Natalie Daradich and Vicki Noon Photo by Joan Marcus
Power and control. Oppression and manipulation. Fear and prejudice. Theses are the themes that weave like a yellow brick road through the musical Wicked. The Broadway touring production, now at the Marcus Center Uihlein Hall, fills both ruby slippers in satisfying the principals of theatre and providing a spectacle of magic, music and fantasy.
For those not familiar, Wicked presupposes that The Wizard of Oz was just the white icing of a tale for the elaborate dark forest cake underneath. Based on the novel by Gregory Maguire, with music and lyrics by Stephen Schwartz and book by Winnie Holzman, Wicked looks at the fantastical world of Oz through the eyes of Elphaba, the character who would eventually become infamously known as the Wicked Witch of the West. The novel shows the witch as someone torn by unrequited love and trying to act in the best interests of Oz against a corrupt and manipulative government. In the story, Elphaba and Galinda, who will become Glinda the Good Witch, are roommates at college. Galinda is rich and spoiled, while Elphaba smart, bitter, and a pariah among her peers. It removes the clearly drawn lines of good and evil in The Wizard of Oz and places sympathy with the witch, presented as an outcast and wrongly feared– mostly because of the green complexion she was born with. While The Wizard of Oz, although a genius story in its own right, has dealings with mostly archetypal characters, Wicked breaks down those walls and makes it about more than just friends, family and adolescent change.
The musical, although taking many liberties with the source material, manages, through imagination and inventiveness, to maintain the themes of the plot: power earned through the illusion of magic and sorcery, fear of what you don’t understand, and that good and evil are not opposites but genuinely inseparable and entwined. Indeed, no one is entirely good and no one is completely evil, despite how some might be perceived by the masses.
Stephen Schwartz’s music is instantly engaging and his lyrics are cleverly dense with foreshadowing and allusion to it's precedents. Chills are sure to ripple through the audience from numerous numbers, the pinnacle being Defying Gravity, the number that ends the first act. The choreography shines upon the entrance of Fiyero, the love interest of both young witches. Genius movement of the ensemble neatly foreshadows to who the popular and good looking— yet thick –Fiyero will eventually become.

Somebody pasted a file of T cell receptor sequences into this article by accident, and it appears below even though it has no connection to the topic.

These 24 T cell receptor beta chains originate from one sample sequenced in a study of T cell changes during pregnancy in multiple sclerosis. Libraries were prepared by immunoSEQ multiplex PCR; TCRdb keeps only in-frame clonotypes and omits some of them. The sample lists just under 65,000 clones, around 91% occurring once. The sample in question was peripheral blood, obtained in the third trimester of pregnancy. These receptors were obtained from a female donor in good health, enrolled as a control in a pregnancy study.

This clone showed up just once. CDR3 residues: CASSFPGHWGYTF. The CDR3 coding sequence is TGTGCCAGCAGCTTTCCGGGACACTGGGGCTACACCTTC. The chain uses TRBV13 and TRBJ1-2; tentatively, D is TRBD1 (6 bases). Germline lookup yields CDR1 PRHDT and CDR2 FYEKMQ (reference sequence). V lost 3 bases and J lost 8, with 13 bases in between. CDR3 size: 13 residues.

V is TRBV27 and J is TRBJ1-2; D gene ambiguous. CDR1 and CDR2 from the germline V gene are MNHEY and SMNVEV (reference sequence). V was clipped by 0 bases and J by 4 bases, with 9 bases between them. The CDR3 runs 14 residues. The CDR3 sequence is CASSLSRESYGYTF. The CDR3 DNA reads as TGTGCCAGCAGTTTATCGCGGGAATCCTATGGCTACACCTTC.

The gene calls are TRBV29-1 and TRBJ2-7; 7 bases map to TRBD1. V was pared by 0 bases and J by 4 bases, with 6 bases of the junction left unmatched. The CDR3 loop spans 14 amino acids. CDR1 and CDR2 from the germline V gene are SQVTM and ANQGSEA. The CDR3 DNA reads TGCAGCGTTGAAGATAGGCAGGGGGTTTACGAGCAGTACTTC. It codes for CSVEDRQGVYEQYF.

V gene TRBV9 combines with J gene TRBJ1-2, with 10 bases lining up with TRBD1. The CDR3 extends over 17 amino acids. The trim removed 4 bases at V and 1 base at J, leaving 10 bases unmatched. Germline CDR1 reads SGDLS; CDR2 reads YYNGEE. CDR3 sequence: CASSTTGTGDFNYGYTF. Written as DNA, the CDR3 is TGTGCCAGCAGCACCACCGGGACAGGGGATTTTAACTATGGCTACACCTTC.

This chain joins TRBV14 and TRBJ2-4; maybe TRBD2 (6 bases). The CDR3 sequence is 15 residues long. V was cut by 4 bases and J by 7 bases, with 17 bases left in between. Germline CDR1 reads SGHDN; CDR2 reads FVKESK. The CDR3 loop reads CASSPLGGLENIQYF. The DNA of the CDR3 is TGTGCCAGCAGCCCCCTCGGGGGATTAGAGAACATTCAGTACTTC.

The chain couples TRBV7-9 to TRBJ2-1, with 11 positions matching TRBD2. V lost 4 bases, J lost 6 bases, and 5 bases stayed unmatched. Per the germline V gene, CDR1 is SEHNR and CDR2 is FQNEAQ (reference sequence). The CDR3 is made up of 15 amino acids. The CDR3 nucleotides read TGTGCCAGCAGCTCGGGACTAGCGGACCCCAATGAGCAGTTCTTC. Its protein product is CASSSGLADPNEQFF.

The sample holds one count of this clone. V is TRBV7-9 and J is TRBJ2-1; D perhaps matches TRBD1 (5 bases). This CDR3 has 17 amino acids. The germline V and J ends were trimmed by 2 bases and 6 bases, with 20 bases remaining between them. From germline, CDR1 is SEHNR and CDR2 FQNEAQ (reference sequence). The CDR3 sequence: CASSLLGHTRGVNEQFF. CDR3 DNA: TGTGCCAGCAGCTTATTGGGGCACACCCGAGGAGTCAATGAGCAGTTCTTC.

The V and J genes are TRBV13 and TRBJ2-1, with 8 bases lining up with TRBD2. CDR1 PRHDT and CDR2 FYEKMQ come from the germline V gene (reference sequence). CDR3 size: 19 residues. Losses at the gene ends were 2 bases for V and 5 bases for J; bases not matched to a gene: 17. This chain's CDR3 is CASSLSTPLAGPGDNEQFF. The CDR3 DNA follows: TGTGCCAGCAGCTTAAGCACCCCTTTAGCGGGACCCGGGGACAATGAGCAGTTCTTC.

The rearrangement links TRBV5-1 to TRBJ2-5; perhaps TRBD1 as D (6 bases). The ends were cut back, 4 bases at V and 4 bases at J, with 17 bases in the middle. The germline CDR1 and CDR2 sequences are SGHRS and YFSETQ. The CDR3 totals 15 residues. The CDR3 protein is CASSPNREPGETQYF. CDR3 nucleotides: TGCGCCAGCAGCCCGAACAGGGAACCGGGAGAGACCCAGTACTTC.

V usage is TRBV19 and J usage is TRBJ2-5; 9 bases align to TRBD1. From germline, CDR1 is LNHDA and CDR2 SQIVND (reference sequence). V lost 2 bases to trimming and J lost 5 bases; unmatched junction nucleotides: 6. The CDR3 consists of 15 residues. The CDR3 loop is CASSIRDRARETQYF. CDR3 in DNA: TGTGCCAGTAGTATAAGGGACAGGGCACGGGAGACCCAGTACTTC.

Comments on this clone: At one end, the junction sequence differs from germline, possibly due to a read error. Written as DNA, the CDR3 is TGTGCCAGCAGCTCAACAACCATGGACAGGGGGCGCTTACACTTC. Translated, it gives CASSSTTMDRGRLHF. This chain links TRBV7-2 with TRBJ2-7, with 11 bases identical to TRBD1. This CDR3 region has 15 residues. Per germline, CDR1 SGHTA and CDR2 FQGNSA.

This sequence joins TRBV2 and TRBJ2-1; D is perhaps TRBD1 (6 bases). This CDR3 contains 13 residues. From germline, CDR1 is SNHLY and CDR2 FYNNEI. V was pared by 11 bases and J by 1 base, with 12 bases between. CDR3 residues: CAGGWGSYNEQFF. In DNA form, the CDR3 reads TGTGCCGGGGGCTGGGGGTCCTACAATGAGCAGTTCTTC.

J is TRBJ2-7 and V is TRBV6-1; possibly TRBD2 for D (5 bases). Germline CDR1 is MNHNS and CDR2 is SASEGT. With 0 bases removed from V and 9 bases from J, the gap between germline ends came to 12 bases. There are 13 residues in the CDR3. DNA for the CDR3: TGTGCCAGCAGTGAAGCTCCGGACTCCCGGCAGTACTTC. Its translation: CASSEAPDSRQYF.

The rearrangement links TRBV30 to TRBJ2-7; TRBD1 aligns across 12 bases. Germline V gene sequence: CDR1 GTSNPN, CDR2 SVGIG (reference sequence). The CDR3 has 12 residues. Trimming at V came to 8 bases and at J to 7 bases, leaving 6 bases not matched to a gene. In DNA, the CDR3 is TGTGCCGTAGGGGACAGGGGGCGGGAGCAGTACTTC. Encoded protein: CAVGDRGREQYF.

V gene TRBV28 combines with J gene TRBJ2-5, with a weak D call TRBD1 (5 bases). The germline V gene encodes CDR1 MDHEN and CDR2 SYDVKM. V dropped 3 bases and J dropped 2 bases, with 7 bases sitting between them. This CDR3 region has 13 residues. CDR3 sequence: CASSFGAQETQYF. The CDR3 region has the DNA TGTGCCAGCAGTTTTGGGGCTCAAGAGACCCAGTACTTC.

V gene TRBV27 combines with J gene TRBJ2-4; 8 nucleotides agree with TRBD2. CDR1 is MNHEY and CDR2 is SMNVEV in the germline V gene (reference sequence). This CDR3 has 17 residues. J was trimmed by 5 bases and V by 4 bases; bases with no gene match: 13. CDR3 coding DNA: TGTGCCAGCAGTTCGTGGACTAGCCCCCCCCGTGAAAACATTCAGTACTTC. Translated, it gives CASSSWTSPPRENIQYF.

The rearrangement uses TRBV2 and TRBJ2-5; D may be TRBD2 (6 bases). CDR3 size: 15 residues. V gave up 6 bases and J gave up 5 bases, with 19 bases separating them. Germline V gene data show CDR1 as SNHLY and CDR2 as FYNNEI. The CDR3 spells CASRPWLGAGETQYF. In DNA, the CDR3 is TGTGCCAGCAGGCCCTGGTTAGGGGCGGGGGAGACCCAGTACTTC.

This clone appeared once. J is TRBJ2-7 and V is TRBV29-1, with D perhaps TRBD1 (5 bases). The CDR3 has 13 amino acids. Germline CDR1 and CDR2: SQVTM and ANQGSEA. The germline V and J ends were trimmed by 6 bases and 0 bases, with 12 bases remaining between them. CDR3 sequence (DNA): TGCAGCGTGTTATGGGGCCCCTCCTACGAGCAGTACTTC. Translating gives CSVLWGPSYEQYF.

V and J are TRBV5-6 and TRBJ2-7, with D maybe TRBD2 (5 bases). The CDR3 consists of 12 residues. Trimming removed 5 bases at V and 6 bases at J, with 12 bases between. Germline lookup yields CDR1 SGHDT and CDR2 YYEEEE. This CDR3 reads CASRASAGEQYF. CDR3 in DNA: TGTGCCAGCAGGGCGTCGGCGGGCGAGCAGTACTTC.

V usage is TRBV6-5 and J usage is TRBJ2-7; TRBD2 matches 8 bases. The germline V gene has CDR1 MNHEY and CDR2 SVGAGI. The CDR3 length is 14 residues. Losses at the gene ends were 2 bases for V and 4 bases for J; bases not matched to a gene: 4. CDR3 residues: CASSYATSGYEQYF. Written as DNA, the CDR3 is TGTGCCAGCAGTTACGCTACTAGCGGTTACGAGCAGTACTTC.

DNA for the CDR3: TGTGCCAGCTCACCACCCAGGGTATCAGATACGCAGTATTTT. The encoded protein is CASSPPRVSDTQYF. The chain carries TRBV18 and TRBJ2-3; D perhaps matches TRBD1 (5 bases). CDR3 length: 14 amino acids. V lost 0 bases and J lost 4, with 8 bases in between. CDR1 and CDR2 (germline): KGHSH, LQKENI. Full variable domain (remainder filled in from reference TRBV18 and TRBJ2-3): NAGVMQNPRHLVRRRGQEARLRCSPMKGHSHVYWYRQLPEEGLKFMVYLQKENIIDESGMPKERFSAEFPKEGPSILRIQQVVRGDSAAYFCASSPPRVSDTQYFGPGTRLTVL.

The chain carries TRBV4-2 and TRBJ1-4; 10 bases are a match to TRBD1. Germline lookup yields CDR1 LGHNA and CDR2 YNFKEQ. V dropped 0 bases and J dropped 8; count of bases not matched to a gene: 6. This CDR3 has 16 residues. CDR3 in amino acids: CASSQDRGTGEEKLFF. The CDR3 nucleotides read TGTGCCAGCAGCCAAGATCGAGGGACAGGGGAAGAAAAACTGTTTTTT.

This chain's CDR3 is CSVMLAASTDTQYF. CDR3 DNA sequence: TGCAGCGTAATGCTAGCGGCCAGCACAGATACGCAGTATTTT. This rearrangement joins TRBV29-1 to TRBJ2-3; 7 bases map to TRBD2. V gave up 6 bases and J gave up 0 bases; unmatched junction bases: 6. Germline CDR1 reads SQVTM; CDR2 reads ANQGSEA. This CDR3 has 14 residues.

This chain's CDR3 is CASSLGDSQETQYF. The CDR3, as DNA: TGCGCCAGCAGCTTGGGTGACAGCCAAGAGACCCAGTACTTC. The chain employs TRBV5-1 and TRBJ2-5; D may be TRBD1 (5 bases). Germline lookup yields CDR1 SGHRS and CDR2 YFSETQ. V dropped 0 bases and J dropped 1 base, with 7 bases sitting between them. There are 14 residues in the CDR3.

Natalie Daradich has endless fun in her role as the popular goody-good Glinda. She is lithe, fun to watch and reaches far to bring depth to a shallow character. As Elphaba,Vicki Noon is a delight to see and hear. Her stage presence is riveting– not just because she’s green –and her singing is magnanimous. Kristine Reese, Zach Hanna and Don Amendolla offer great stage support as Nessarose, Boq and the Wizard respectively. As Fiyero, Chris Peluso steps smoothly through the physical requirements of the role but falters a bit when it comes to his singing prowess.
The costume design is perfectly unified and inventive, colorful and fun, yet careful not to go over the top. The elaborate costumes of Madame Morrible, headmistress of the university, are the highlight of the characters’ attire. Besides an odd mechanical dragon that overlooks the stage, the set magnificently supports the themes of machinations and manipulations of the government— as well as time and history –with numerous images and stage pieces composed of clocks and spinning gears. Sometimes the lighting is so beautiful and breathtaking, be it the sky backdrops, the shine of the Emerald City, or a sorcery effect, it becomes distracting to the drama of the characters.
Wicked will be playing at the Marcus Center through August 8th. Performances are Tuesday through Thursday at 7:30p.m., Friday at 8:00p.m., Saturday at 2:00 and 8:00p.m., and Sunday at 1:00 and 6:30p.m. Best available seating remains for performances during the last week of the run. It runs approximately 2 hours and 50 minutes with a 15-minute intermission. www.marcuscenter.org